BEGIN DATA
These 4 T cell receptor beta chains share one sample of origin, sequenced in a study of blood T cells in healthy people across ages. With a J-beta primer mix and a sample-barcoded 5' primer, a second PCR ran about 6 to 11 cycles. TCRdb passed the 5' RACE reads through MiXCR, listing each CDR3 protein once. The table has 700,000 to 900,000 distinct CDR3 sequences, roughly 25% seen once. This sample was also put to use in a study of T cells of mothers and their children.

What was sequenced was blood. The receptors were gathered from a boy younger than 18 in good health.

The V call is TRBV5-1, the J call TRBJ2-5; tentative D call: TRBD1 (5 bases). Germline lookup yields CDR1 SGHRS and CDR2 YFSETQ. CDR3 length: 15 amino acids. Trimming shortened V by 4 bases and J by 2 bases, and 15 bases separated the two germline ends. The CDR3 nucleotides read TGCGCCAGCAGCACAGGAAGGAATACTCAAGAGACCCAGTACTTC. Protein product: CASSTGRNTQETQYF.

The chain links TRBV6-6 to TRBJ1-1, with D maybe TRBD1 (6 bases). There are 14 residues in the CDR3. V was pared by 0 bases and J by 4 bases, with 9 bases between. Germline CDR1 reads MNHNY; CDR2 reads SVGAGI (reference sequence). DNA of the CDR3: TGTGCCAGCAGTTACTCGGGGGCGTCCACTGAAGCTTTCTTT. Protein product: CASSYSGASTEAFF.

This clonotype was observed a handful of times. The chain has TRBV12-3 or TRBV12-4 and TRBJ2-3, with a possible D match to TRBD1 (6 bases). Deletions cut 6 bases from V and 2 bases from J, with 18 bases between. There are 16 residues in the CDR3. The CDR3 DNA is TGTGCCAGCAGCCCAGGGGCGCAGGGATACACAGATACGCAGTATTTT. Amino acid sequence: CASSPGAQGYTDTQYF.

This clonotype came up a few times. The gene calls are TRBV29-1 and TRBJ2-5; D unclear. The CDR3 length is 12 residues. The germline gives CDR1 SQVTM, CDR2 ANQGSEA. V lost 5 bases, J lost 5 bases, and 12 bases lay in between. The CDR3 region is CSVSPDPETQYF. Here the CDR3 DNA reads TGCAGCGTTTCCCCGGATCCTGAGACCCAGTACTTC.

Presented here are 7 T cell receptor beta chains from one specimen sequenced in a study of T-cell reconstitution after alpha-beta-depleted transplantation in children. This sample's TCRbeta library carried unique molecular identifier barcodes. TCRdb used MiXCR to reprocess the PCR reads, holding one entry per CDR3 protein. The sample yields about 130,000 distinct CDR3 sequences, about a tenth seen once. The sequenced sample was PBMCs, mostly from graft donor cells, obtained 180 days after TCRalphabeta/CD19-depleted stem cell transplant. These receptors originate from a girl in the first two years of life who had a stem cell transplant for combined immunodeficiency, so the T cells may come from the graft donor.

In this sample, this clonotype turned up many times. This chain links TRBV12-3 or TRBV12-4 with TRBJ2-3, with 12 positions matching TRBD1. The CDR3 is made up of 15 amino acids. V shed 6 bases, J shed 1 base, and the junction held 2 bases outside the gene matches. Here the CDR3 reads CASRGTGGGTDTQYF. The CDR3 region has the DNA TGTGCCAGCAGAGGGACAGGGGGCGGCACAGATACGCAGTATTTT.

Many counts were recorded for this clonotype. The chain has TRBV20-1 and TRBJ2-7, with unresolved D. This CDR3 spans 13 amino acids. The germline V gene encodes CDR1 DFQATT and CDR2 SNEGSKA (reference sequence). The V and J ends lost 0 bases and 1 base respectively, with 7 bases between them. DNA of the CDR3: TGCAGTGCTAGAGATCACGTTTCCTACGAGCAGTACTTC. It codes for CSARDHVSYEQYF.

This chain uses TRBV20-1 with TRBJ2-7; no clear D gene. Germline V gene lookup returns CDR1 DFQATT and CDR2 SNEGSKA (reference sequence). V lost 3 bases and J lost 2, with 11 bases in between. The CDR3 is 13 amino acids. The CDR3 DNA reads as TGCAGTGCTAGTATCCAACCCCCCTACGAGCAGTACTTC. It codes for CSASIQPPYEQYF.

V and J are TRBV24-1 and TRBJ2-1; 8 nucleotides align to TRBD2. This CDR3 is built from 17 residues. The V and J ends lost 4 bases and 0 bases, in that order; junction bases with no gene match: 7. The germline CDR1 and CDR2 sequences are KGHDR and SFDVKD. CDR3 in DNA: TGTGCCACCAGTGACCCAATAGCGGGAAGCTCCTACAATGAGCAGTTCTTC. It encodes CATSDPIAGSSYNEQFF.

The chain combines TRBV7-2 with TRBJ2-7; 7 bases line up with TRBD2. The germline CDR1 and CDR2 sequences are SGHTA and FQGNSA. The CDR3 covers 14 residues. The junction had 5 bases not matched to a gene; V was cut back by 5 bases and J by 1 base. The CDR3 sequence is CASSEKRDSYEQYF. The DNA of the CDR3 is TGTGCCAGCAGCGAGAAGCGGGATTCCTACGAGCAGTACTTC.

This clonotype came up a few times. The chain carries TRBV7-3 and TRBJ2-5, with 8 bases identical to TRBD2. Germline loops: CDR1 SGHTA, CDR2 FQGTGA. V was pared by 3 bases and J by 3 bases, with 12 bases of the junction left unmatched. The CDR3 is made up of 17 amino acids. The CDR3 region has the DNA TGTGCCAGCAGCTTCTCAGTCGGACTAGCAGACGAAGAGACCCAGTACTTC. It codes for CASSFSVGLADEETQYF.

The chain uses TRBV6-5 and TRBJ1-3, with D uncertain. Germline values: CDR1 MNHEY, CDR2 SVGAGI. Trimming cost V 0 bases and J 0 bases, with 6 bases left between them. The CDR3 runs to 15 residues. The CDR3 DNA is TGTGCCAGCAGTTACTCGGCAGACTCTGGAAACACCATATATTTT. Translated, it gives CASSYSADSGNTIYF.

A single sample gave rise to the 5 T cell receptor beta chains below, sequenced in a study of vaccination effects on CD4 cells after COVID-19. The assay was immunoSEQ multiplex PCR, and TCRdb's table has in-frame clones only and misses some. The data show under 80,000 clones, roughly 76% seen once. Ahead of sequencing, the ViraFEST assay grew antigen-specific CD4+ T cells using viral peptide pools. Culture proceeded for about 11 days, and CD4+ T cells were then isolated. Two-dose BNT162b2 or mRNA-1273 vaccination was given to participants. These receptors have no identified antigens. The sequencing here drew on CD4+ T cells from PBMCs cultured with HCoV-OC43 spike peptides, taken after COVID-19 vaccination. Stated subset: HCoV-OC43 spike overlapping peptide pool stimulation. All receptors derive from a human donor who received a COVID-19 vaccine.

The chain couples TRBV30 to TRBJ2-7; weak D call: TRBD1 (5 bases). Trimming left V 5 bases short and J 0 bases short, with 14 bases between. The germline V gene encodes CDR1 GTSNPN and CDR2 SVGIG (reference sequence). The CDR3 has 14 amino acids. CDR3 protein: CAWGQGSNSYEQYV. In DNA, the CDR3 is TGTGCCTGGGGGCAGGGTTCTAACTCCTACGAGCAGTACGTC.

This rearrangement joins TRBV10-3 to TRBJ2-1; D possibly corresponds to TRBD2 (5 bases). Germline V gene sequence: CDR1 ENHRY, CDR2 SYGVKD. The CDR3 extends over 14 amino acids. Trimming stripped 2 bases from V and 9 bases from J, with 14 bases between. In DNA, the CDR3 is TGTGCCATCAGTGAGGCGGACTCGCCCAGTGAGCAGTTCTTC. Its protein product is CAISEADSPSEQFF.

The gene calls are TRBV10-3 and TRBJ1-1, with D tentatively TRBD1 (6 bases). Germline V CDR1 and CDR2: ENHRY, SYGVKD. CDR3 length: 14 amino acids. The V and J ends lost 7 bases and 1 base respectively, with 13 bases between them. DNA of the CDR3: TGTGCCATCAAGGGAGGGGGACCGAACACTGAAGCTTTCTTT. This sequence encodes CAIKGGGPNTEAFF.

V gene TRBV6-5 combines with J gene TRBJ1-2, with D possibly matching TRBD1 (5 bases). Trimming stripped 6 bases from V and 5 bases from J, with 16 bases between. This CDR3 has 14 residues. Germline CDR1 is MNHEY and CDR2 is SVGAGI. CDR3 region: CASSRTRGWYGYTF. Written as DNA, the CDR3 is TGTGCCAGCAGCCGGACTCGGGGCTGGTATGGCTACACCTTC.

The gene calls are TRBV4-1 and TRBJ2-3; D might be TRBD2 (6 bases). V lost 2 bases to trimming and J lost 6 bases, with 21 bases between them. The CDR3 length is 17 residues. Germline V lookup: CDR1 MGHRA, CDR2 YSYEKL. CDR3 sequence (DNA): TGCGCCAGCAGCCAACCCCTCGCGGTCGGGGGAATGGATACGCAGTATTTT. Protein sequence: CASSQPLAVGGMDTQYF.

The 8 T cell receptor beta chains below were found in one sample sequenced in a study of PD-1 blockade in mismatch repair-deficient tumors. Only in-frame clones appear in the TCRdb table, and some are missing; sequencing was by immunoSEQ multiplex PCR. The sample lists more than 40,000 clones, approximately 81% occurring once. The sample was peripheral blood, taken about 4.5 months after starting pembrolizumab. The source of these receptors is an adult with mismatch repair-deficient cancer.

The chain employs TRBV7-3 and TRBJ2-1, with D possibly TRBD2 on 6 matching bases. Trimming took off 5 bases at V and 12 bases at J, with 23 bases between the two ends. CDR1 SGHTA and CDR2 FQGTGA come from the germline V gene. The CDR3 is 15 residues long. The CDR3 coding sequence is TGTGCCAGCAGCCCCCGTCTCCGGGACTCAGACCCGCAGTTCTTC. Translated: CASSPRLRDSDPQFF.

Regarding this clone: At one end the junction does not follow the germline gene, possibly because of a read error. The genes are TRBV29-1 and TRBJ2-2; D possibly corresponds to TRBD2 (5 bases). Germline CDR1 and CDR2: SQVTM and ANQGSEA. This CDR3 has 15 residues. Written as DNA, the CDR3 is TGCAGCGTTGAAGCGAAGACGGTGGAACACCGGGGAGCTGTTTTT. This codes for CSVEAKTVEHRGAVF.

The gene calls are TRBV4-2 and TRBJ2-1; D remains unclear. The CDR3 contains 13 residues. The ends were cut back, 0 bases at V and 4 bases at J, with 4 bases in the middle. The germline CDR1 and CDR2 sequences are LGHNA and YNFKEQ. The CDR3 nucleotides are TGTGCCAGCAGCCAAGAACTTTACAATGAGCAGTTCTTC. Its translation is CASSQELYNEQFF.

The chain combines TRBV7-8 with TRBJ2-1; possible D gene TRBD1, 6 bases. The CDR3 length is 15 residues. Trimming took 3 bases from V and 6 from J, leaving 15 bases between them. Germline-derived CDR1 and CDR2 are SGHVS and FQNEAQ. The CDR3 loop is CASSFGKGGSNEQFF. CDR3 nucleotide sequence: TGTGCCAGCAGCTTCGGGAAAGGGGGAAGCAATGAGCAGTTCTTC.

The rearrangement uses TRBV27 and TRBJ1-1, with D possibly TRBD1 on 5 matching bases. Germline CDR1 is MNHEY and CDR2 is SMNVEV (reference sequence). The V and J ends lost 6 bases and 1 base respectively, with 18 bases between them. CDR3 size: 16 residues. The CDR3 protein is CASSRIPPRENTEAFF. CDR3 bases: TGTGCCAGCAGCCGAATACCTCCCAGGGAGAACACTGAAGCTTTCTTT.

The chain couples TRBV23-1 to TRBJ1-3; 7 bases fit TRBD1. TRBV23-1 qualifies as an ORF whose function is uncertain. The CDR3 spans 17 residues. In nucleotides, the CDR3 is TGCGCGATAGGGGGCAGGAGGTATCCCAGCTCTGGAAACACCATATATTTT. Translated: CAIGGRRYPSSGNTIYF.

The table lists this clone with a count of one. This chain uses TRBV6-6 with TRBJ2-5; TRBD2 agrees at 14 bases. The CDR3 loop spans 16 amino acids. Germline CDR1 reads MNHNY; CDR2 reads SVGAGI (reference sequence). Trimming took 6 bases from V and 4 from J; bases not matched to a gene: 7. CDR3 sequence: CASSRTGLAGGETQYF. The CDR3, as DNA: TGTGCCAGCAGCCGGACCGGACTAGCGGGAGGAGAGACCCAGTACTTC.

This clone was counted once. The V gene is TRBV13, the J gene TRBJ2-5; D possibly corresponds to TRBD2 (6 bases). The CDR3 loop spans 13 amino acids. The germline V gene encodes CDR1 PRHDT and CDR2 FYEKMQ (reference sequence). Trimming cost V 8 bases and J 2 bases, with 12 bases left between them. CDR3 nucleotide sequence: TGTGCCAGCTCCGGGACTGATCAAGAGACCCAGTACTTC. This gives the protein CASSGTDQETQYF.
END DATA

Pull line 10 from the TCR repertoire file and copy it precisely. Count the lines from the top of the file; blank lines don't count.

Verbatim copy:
This chain uses TRBV20-1 with TRBJ2-7; no clear D gene. Germline V gene lookup returns CDR1 DFQATT and CDR2 SNEGSKA (reference sequence). V lost 3 bases and J lost 2, with 11 bases in between. The CDR3 is 13 amino acids. The CDR3 DNA reads as TGCAGTGCTAGTATCCAACCCCCCTACGAGCAGTACTTC. It codes for CSASIQPPYEQYF.